Germany’s election results not positive for Turkey

German Chancellor Angela Merkel (L) vowed to seal a coalition deal with the Free Democrats (FDP), headed by Guido Westerwelle, within a month after winning Germany's election.
Aside from yielding interesting results,
the German elections also signaled
critical political shifts not just for
the ruling power but in general as well.
The new government, to be set up by
the Christian Democratic Union (CDU) and
the liberal Free Democratic Party (FDP), may not
carry out a rooted change to the ongoing
policy regarding Turkey, but there will be
colder winds blowing from Berlin
during the membership process
and negotiation meetings.

To understand the importance that
the election results, which can be
interpreted to mean that Berlin
will not support Turkey's membership
"for the time being," have for Turkey,
it would be beneficial to take
a closer look at the political changes
and developments that took place
in Germany in these latest elections.

There are two important factors related
to the formation of
the new majority government.
The first factor is that while
the conservative CDU has managed
to sustain its existence as
the great "people's party" by losing
only a limited number of votes
and garnering 33.8 percent of the vote,
the FDP secured the biggest victory
in the history of Germany by
winning 14.6 percent of the vote and
triggering a fundamental shift
in politics by becoming
the new coalition partner.

On the other hand, with votes plunging
by around 20 percent in recent years,
the Social Democratic Party
of Germany (SPD) suffered a historic
defeat, winning only around 23 percent
of the vote.
The Left Party's significant and
the Greens' limited rise in votes were
not enough to balance out the SPD's vote
losses to establish a theoretical
SPD-the Left-Greens coalition.

Political shifts in many directions

While the latest elections have opened
the way for a right-wing coalition
in Germany, it also signals at
many political shifts going
in different directions.
The first and most important political
shift occurred between the CDU
and the SPD.
These two parties became increasingly
similar to each other and became
oriented toward winning centralist votes.
The CDU took close to 1 million votes
from its coalition partner, the SPD,
and managed to limit
its vote loss in that way.

Winning more than 30 percent
of the vote, the CDU is Germany's sole
mass party.
But despite this, it is no longer
the country's only governing party,
and unlike before, it no longer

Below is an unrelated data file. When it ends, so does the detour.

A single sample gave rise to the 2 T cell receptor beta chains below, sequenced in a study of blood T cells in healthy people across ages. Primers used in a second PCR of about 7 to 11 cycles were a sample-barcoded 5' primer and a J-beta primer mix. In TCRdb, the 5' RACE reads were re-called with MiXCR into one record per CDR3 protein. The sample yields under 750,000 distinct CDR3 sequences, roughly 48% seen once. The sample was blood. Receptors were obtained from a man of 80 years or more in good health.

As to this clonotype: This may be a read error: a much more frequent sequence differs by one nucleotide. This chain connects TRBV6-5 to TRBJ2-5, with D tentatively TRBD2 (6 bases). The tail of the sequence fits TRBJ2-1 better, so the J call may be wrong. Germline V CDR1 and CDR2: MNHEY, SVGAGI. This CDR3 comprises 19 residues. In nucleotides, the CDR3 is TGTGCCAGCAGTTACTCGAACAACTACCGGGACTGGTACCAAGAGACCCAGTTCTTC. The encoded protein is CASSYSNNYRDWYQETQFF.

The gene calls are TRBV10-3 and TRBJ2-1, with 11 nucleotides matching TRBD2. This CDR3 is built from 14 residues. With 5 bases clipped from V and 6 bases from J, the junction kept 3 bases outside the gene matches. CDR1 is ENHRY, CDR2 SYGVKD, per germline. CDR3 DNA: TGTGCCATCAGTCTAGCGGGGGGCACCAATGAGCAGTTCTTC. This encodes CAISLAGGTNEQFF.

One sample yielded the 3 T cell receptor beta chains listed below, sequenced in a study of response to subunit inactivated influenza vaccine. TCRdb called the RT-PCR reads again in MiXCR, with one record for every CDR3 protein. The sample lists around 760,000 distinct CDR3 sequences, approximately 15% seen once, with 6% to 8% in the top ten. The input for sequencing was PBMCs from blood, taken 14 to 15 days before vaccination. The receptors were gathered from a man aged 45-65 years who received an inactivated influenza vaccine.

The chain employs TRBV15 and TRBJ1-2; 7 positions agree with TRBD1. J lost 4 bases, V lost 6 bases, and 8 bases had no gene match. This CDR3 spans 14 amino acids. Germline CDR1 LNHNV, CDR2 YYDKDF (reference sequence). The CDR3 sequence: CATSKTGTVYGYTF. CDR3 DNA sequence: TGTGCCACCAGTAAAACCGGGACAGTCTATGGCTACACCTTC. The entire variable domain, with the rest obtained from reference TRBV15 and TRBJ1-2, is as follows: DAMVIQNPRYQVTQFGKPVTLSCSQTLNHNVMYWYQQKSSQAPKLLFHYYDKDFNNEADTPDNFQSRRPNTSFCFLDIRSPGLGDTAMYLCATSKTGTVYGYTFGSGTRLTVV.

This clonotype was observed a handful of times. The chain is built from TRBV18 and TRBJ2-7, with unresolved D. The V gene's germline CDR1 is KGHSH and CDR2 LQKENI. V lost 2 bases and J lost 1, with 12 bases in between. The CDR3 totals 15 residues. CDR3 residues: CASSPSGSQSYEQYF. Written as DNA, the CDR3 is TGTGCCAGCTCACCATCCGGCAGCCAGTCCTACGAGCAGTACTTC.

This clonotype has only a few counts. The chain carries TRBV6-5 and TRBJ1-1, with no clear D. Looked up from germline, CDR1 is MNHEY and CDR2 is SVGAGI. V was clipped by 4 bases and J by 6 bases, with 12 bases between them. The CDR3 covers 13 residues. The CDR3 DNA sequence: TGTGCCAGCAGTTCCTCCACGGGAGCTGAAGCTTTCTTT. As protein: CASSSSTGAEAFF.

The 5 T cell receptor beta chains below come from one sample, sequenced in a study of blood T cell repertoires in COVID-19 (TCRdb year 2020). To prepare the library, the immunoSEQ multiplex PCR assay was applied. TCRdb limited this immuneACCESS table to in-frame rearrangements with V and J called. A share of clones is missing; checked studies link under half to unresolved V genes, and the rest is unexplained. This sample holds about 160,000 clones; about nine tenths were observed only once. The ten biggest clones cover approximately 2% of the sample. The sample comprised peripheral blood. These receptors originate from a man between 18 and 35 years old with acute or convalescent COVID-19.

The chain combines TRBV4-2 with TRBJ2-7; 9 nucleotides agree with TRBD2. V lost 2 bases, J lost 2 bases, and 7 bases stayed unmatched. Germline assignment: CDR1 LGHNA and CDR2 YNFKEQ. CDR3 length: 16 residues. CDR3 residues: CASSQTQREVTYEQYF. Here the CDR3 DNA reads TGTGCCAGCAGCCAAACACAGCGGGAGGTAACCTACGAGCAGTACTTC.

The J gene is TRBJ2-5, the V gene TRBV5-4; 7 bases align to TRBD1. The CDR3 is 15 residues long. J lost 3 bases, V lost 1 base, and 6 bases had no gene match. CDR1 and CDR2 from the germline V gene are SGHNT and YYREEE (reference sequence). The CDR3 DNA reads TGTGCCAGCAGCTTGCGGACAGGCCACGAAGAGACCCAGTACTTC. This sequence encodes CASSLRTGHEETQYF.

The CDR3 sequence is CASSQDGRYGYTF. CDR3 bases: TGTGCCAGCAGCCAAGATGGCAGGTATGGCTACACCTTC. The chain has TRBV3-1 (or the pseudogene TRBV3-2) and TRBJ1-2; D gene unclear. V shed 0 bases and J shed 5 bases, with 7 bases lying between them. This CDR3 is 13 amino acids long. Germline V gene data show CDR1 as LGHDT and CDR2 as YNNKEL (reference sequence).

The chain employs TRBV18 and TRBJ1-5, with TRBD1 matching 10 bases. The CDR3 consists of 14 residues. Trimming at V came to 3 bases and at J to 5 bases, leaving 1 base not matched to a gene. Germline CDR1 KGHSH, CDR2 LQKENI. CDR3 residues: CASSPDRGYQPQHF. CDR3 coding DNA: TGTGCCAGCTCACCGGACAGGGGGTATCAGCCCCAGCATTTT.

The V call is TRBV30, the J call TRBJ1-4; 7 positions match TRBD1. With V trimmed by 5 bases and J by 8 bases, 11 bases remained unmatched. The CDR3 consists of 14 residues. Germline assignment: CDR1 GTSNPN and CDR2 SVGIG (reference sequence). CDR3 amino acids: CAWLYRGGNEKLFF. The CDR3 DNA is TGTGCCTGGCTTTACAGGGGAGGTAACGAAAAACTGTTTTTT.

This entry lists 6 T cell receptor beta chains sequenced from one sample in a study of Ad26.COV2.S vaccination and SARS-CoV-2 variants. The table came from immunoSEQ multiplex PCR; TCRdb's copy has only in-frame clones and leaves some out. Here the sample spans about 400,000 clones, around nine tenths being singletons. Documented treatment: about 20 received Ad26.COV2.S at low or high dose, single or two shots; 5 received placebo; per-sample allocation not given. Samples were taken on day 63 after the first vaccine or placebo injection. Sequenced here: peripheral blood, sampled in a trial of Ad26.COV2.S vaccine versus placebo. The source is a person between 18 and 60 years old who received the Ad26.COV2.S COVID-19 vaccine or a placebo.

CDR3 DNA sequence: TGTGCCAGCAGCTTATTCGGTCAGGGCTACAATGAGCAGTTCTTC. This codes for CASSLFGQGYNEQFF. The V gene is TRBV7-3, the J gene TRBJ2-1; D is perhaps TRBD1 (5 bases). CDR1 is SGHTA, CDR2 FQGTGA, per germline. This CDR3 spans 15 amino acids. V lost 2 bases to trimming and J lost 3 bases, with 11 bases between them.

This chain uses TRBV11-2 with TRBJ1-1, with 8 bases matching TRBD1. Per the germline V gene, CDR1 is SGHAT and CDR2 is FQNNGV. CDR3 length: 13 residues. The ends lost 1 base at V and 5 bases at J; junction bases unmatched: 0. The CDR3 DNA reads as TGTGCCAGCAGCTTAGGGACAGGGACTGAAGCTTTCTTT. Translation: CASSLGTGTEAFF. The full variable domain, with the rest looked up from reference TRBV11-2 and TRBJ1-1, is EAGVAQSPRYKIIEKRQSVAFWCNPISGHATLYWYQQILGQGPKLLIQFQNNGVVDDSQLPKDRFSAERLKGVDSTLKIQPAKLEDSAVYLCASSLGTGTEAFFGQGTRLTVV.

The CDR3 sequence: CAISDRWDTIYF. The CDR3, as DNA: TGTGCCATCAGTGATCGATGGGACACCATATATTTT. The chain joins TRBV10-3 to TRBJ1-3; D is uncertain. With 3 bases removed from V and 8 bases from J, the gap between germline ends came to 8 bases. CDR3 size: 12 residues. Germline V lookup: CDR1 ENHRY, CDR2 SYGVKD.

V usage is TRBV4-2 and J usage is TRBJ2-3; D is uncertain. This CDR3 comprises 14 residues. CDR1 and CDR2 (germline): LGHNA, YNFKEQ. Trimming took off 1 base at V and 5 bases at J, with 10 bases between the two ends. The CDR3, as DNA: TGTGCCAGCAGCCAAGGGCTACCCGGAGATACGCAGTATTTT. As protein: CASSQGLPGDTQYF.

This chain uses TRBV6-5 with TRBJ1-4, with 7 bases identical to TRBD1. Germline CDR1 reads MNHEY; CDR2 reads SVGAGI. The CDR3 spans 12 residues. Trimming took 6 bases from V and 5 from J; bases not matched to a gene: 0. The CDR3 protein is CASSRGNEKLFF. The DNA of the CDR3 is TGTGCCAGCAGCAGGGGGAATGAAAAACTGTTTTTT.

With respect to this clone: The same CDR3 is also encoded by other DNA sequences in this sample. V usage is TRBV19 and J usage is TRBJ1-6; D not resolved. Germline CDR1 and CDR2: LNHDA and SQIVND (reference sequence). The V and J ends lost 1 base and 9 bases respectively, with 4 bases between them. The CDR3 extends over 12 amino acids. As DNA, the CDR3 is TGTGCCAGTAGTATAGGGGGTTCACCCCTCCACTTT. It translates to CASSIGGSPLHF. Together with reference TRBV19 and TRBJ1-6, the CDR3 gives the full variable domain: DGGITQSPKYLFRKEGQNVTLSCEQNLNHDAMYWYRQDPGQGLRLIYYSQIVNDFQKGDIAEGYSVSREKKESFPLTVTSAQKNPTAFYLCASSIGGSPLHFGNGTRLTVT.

has 50, or in some states 60,
percent of the vote.
Forget winning enough votes
to become the sole ruling party
like Turkey's Justice and
Development Party (AK Party),
it was considered a big success
that it was able to garner enough votes
to set up a government with the FDP.
If the CDU, which won a parliamentary
majority with the extraordinary victory
of the FDP, wants to put on a similar
performance in the next election,
it must have successful
policies -- especially on economic
and social issues.

Certainly it will not be easy to create
a balance between a liberal economy
and social policy in the new government,
in which the liberals will be more active.
The new coalition, which trade unions
have a concerned eye over, will not
be able to easily sustain the social peace
that prevailed in the country
while the SPD was in power.

The former coalition also aimed
to resolve the unemployment problem
with an economic development policy,
but it was unfortunately not very
successful in its endeavor.
The FDP, which focused its
election campaign on economic policies
and promised to boost economic demand
and investment by making tax cuts
for middle and high income earners,
garnered support especially
from the middle class.
Many analysts reckon that although
Germans believe a liberal economy
was the cause of the banking crisis,
they may have wanted to give
the FDP a chance because they believe
liberals that "understand the economy"
can devise policies that
can overcome the crisis.

Germans did not believe social rights
would improve with the FDP and
the expectation that the CDU and
the chancellor would take up
social issues had a bigger role
in the election campaign.
The plunge of SPD votes from
44 percent to 23 percent after 11 years
in power stemmed most certainly
from endorsing harsh social reforms.

But the second important factor, the transition
of Germany's political party system
from a three-party system to
a five-party system, played an important role
in the SPD's loss of votes.
Following the Greens, which tried to win
the support of SPD constituents,
a new left party that won the support
of trade unions and garnered 11.9 percent
of the vote in the election
led to the SPD's defeat.

In a sense, SPD votes partially disappeared
to this party on the left and the CDU
in the center.
The problem stems from the melting away
of the SPD and the left movement's social base.